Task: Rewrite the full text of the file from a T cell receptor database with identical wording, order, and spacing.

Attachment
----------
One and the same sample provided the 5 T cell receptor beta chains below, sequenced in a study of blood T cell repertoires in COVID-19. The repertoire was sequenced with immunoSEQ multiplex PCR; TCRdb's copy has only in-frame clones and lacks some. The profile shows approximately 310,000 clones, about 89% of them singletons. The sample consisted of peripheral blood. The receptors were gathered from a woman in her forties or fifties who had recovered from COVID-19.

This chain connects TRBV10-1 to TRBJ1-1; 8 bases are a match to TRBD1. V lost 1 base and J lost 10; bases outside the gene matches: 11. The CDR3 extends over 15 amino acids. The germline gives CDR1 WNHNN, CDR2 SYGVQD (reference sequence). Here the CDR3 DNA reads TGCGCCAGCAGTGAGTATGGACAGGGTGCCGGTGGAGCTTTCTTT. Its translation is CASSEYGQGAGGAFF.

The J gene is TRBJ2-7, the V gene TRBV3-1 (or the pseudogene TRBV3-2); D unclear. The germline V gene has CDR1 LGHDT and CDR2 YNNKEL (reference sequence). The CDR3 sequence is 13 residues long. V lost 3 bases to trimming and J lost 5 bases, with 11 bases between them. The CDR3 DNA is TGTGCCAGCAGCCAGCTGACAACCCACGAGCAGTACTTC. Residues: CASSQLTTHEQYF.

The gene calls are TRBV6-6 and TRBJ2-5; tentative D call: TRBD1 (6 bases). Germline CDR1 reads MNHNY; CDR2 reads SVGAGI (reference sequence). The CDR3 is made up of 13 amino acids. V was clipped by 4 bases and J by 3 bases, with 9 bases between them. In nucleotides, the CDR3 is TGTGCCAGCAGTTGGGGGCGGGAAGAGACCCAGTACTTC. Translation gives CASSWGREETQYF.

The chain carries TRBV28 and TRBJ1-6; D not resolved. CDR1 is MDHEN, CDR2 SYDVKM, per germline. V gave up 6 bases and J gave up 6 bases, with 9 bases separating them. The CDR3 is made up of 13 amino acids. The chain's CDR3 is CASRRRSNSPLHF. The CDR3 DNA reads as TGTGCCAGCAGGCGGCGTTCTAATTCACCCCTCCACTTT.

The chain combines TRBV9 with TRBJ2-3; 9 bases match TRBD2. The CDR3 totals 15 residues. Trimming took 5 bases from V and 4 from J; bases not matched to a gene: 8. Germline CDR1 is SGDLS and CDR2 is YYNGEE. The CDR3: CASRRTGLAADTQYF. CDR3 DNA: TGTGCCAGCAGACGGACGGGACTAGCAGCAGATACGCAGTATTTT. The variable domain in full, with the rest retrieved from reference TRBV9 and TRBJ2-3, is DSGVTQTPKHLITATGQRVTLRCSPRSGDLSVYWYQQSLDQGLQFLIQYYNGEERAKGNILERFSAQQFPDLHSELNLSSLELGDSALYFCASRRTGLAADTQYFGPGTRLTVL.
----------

One and the same sample provided the 5 T cell receptor beta chains below, sequenced in a study of blood T cell repertoires in COVID-19. The repertoire was sequenced with immunoSEQ multiplex PCR; TCRdb's copy has only in-frame clones and lacks some. The profile shows approximately 310,000 clones, about 89% of them singletons. The sample consisted of peripheral blood. The receptors were gathered from a woman in her forties or fifties who had recovered from COVID-19.

This chain connects TRBV10-1 to TRBJ1-1; 8 bases are a match to TRBD1. V lost 1 base and J lost 10; bases outside the gene matches: 11. The CDR3 extends over 15 amino acids. The germline gives CDR1 WNHNN, CDR2 SYGVQD (reference sequence). Here the CDR3 DNA reads TGCGCCAGCAGTGAGTATGGACAGGGTGCCGGTGGAGCTTTCTTT. Its translation is CASSEYGQGAGGAFF.

The J gene is TRBJ2-7, the V gene TRBV3-1 (or the pseudogene TRBV3-2); D unclear. The germline V gene has CDR1 LGHDT and CDR2 YNNKEL (reference sequence). The CDR3 sequence is 13 residues long. V lost 3 bases to trimming and J lost 5 bases, with 11 bases between them. The CDR3 DNA is TGTGCCAGCAGCCAGCTGACAACCCACGAGCAGTACTTC. Residues: CASSQLTTHEQYF.

The gene calls are TRBV6-6 and TRBJ2-5; tentative D call: TRBD1 (6 bases). Germline CDR1 reads MNHNY; CDR2 reads SVGAGI (reference sequence). The CDR3 is made up of 13 amino acids. V was clipped by 4 bases and J by 3 bases, with 9 bases between them. In nucleotides, the CDR3 is TGTGCCAGCAGTTGGGGGCGGGAAGAGACCCAGTACTTC. Translation gives CASSWGREETQYF.

The chain carries TRBV28 and TRBJ1-6; D not resolved. CDR1 is MDHEN, CDR2 SYDVKM, per germline. V gave up 6 bases and J gave up 6 bases, with 9 bases separating them. The CDR3 is made up of 13 amino acids. The chain's CDR3 is CASRRRSNSPLHF. The CDR3 DNA reads as TGTGCCAGCAGGCGGCGTTCTAATTCACCCCTCCACTTT.

The chain combines TRBV9 with TRBJ2-3; 9 bases match TRBD2. The CDR3 totals 15 residues. Trimming took 5 bases from V and 4 from J; bases not matched to a gene: 8. Germline CDR1 is SGDLS and CDR2 is YYNGEE. The CDR3: CASRRTGLAADTQYF. CDR3 DNA: TGTGCCAGCAGACGGACGGGACTAGCAGCAGATACGCAGTATTTT. The variable domain in full, with the rest retrieved from reference TRBV9 and TRBJ2-3, is DSGVTQTPKHLITATGQRVTLRCSPRSGDLSVYWYQQSLDQGLQFLIQYYNGEERAKGNILERFSAQQFPDLHSELNLSSLELGDSALYFCASRRTGLAADTQYFGPGTRLTVL.